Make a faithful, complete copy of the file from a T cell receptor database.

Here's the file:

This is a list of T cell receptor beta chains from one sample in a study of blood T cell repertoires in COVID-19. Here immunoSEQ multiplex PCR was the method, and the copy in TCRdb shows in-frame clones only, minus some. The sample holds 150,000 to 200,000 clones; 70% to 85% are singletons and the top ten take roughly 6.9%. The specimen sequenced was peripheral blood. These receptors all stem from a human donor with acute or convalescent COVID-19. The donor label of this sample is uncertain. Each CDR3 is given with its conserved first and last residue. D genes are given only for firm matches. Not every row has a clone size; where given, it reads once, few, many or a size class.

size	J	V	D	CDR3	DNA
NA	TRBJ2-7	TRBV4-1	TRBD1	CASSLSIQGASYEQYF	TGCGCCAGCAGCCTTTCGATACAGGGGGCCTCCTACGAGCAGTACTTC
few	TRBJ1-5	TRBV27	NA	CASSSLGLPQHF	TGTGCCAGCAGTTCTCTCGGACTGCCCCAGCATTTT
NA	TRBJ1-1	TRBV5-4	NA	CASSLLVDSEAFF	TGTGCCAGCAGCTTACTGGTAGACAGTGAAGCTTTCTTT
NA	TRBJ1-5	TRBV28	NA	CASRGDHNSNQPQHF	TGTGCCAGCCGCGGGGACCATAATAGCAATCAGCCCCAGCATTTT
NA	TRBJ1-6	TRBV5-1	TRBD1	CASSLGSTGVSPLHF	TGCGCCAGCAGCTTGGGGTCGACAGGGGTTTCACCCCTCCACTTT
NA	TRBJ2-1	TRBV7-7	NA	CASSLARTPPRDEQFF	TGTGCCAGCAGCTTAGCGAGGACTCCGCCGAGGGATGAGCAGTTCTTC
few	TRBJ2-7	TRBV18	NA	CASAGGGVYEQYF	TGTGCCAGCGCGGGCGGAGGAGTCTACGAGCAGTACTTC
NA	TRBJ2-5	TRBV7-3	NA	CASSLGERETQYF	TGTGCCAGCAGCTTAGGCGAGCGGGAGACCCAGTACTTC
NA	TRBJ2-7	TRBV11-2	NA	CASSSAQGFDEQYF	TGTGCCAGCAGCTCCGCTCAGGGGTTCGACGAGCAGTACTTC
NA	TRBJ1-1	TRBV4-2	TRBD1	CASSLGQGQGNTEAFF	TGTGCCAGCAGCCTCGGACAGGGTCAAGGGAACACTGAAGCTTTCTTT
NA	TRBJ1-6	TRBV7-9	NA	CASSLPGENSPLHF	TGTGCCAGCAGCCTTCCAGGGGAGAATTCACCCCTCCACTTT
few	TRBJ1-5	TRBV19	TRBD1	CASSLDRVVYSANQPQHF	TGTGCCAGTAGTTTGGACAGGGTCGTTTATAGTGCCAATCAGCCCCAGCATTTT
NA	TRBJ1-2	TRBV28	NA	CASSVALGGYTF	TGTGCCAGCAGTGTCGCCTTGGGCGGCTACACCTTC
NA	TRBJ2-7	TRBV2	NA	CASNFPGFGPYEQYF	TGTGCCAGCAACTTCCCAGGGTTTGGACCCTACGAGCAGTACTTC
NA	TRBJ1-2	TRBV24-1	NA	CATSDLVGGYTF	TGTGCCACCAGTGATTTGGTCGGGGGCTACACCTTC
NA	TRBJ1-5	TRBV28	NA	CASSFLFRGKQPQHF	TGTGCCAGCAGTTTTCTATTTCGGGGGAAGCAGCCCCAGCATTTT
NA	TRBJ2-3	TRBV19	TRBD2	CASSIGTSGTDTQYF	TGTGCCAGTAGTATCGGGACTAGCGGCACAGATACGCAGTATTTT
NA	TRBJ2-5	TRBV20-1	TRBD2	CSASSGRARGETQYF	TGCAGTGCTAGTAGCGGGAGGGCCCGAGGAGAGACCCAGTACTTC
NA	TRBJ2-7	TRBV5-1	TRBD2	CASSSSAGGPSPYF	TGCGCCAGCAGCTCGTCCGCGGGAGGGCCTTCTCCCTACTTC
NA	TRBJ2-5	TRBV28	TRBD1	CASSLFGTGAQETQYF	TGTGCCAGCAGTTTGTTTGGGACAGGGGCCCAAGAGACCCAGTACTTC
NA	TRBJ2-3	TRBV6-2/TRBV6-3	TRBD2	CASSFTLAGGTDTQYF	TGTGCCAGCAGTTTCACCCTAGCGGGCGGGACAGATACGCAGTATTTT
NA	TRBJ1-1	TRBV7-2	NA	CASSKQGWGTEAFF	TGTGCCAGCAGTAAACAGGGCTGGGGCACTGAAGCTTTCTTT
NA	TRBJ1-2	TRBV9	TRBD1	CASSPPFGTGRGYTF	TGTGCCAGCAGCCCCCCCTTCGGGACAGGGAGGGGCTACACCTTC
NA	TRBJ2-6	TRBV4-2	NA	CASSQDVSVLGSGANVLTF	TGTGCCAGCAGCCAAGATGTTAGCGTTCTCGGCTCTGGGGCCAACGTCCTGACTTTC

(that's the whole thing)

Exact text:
This is a list of T cell receptor beta chains from one sample in a study of blood T cell repertoires in COVID-19. Here immunoSEQ multiplex PCR was the method, and the copy in TCRdb shows in-frame clones only, minus some. The sample holds 150,000 to 200,000 clones; 70% to 85% are singletons and the top ten take roughly 6.9%. The specimen sequenced was peripheral blood. These receptors all stem from a human donor with acute or convalescent COVID-19. The donor label of this sample is uncertain. Each CDR3 is given with its conserved first and last residue. D genes are given only for firm matches. Not every row has a clone size; where given, it reads once, few, many or a size class.

size	J	V	D	CDR3	DNA
NA	TRBJ2-7	TRBV4-1	TRBD1	CASSLSIQGASYEQYF	TGCGCCAGCAGCCTTTCGATACAGGGGGCCTCCTACGAGCAGTACTTC
few	TRBJ1-5	TRBV27	NA	CASSSLGLPQHF	TGTGCCAGCAGTTCTCTCGGACTGCCCCAGCATTTT
NA	TRBJ1-1	TRBV5-4	NA	CASSLLVDSEAFF	TGTGCCAGCAGCTTACTGGTAGACAGTGAAGCTTTCTTT
NA	TRBJ1-5	TRBV28	NA	CASRGDHNSNQPQHF	TGTGCCAGCCGCGGGGACCATAATAGCAATCAGCCCCAGCATTTT
NA	TRBJ1-6	TRBV5-1	TRBD1	CASSLGSTGVSPLHF	TGCGCCAGCAGCTTGGGGTCGACAGGGGTTTCACCCCTCCACTTT
NA	TRBJ2-1	TRBV7-7	NA	CASSLARTPPRDEQFF	TGTGCCAGCAGCTTAGCGAGGACTCCGCCGAGGGATGAGCAGTTCTTC
few	TRBJ2-7	TRBV18	NA	CASAGGGVYEQYF	TGTGCCAGCGCGGGCGGAGGAGTCTACGAGCAGTACTTC
NA	TRBJ2-5	TRBV7-3	NA	CASSLGERETQYF	TGTGCCAGCAGCTTAGGCGAGCGGGAGACCCAGTACTTC
NA	TRBJ2-7	TRBV11-2	NA	CASSSAQGFDEQYF	TGTGCCAGCAGCTCCGCTCAGGGGTTCGACGAGCAGTACTTC
NA	TRBJ1-1	TRBV4-2	TRBD1	CASSLGQGQGNTEAFF	TGTGCCAGCAGCCTCGGACAGGGTCAAGGGAACACTGAAGCTTTCTTT
NA	TRBJ1-6	TRBV7-9	NA	CASSLPGENSPLHF	TGTGCCAGCAGCCTTCCAGGGGAGAATTCACCCCTCCACTTT
few	TRBJ1-5	TRBV19	TRBD1	CASSLDRVVYSANQPQHF	TGTGCCAGTAGTTTGGACAGGGTCGTTTATAGTGCCAATCAGCCCCAGCATTTT
NA	TRBJ1-2	TRBV28	NA	CASSVALGGYTF	TGTGCCAGCAGTGTCGCCTTGGGCGGCTACACCTTC
NA	TRBJ2-7	TRBV2	NA	CASNFPGFGPYEQYF	TGTGCCAGCAACTTCCCAGGGTTTGGACCCTACGAGCAGTACTTC
NA	TRBJ1-2	TRBV24-1	NA	CATSDLVGGYTF	TGTGCCACCAGTGATTTGGTCGGGGGCTACACCTTC
NA	TRBJ1-5	TRBV28	NA	CASSFLFRGKQPQHF	TGTGCCAGCAGTTTTCTATTTCGGGGGAAGCAGCCCCAGCATTTT
NA	TRBJ2-3	TRBV19	TRBD2	CASSIGTSGTDTQYF	TGTGCCAGTAGTATCGGGACTAGCGGCACAGATACGCAGTATTTT
NA	TRBJ2-5	TRBV20-1	TRBD2	CSASSGRARGETQYF	TGCAGTGCTAGTAGCGGGAGGGCCCGAGGAGAGACCCAGTACTTC
NA	TRBJ2-7	TRBV5-1	TRBD2	CASSSSAGGPSPYF	TGCGCCAGCAGCTCGTCCGCGGGAGGGCCTTCTCCCTACTTC
NA	TRBJ2-5	TRBV28	TRBD1	CASSLFGTGAQETQYF	TGTGCCAGCAGTTTGTTTGGGACAGGGGCCCAAGAGACCCAGTACTTC
NA	TRBJ2-3	TRBV6-2/TRBV6-3	TRBD2	CASSFTLAGGTDTQYF	TGTGCCAGCAGTTTCACCCTAGCGGGCGGGACAGATACGCAGTATTTT
NA	TRBJ1-1	TRBV7-2	NA	CASSKQGWGTEAFF	TGTGCCAGCAGTAAACAGGGCTGGGGCACTGAAGCTTTCTTT
NA	TRBJ1-2	TRBV9	TRBD1	CASSPPFGTGRGYTF	TGTGCCAGCAGCCCCCCCTTCGGGACAGGGAGGGGCTACACCTTC
NA	TRBJ2-6	TRBV4-2	NA	CASSQDVSVLGSGANVLTF	TGTGCCAGCAGCCAAGATGTTAGCGTTCTCGGCTCTGGGGCCAACGTCCTGACTTTC